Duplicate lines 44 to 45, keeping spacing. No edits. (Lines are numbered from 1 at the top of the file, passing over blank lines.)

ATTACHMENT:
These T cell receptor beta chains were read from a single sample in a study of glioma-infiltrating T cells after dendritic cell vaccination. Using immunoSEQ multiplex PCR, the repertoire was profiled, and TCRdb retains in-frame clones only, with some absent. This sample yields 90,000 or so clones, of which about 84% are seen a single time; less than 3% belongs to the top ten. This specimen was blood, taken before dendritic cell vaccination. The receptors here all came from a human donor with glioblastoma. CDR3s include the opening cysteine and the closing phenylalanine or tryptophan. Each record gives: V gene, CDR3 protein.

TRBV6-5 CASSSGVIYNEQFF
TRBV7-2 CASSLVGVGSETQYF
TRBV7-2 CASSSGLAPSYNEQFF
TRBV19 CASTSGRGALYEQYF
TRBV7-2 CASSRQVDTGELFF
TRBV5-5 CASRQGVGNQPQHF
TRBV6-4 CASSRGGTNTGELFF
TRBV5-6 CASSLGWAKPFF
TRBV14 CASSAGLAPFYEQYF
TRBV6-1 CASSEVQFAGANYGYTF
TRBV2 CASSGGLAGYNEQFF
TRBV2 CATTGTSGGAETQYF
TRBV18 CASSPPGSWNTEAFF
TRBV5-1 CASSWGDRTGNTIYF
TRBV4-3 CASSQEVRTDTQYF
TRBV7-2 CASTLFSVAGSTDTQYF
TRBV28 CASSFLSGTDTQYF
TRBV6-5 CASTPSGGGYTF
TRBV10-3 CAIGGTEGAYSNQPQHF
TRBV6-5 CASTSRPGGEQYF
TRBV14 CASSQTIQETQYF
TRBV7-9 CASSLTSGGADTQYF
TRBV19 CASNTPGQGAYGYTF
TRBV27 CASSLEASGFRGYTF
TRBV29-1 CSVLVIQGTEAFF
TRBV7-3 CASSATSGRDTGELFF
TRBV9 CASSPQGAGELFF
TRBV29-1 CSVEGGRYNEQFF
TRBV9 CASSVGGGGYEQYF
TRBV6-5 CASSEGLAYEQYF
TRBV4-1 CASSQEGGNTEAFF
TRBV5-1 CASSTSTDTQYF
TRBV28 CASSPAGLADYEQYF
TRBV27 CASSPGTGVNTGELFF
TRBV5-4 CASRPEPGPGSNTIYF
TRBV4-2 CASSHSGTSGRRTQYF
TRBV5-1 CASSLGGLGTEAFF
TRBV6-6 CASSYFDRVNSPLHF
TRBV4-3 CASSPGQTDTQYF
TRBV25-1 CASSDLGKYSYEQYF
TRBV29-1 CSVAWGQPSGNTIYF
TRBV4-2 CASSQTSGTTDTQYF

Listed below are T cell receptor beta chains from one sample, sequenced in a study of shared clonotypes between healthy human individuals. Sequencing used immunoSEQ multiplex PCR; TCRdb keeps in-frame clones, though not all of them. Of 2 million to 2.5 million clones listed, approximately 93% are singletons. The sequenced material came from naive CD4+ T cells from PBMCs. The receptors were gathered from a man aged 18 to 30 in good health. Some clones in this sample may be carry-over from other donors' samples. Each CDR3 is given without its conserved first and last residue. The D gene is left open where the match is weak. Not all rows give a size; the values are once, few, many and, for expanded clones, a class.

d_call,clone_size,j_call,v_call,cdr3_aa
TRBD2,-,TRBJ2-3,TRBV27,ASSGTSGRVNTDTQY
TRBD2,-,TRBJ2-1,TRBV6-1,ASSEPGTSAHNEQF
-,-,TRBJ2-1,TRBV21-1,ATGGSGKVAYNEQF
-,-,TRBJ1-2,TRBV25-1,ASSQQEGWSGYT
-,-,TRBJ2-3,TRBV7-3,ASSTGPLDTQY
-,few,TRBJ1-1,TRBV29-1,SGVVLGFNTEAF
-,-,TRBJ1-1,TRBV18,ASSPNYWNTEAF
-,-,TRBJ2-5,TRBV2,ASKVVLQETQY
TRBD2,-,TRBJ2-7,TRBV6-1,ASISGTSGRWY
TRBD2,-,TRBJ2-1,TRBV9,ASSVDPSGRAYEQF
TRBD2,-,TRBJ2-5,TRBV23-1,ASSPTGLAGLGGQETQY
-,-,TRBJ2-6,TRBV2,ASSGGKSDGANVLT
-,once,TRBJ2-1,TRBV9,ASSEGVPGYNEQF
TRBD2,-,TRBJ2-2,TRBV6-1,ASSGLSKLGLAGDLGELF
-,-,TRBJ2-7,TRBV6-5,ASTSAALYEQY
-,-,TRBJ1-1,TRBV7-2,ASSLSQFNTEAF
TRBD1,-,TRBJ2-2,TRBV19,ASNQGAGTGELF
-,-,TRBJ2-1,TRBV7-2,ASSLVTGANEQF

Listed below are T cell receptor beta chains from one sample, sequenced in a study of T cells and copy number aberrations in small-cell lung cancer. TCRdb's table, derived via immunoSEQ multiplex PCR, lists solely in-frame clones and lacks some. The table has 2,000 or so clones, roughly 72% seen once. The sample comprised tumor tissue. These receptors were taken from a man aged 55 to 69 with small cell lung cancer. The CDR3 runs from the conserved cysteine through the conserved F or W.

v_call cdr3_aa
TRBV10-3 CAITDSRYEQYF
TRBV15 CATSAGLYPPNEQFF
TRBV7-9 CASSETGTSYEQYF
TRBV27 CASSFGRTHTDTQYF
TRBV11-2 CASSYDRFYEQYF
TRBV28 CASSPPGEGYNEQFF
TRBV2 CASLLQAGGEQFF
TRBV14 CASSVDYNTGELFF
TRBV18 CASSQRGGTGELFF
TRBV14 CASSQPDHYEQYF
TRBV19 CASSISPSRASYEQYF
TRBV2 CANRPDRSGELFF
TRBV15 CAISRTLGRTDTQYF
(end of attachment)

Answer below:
Listed below are T cell receptor beta chains from one sample, sequenced in a study of shared clonotypes between healthy human individuals. Sequencing used immunoSEQ multiplex PCR; TCRdb keeps in-frame clones, though not all of them. Of 2 million to 2.5 million clones listed, approximately 93% are singletons. The sequenced material came from naive CD4+ T cells from PBMCs. The receptors were gathered from a man aged 18 to 30 in good health. Some clones in this sample may be carry-over from other donors' samples. Each CDR3 is given without its conserved first and last residue. The D gene is left open where the match is weak. Not all rows give a size; the values are once, few, many and, for expanded clones, a class.

d_call,clone_size,j_call,v_call,cdr3_aa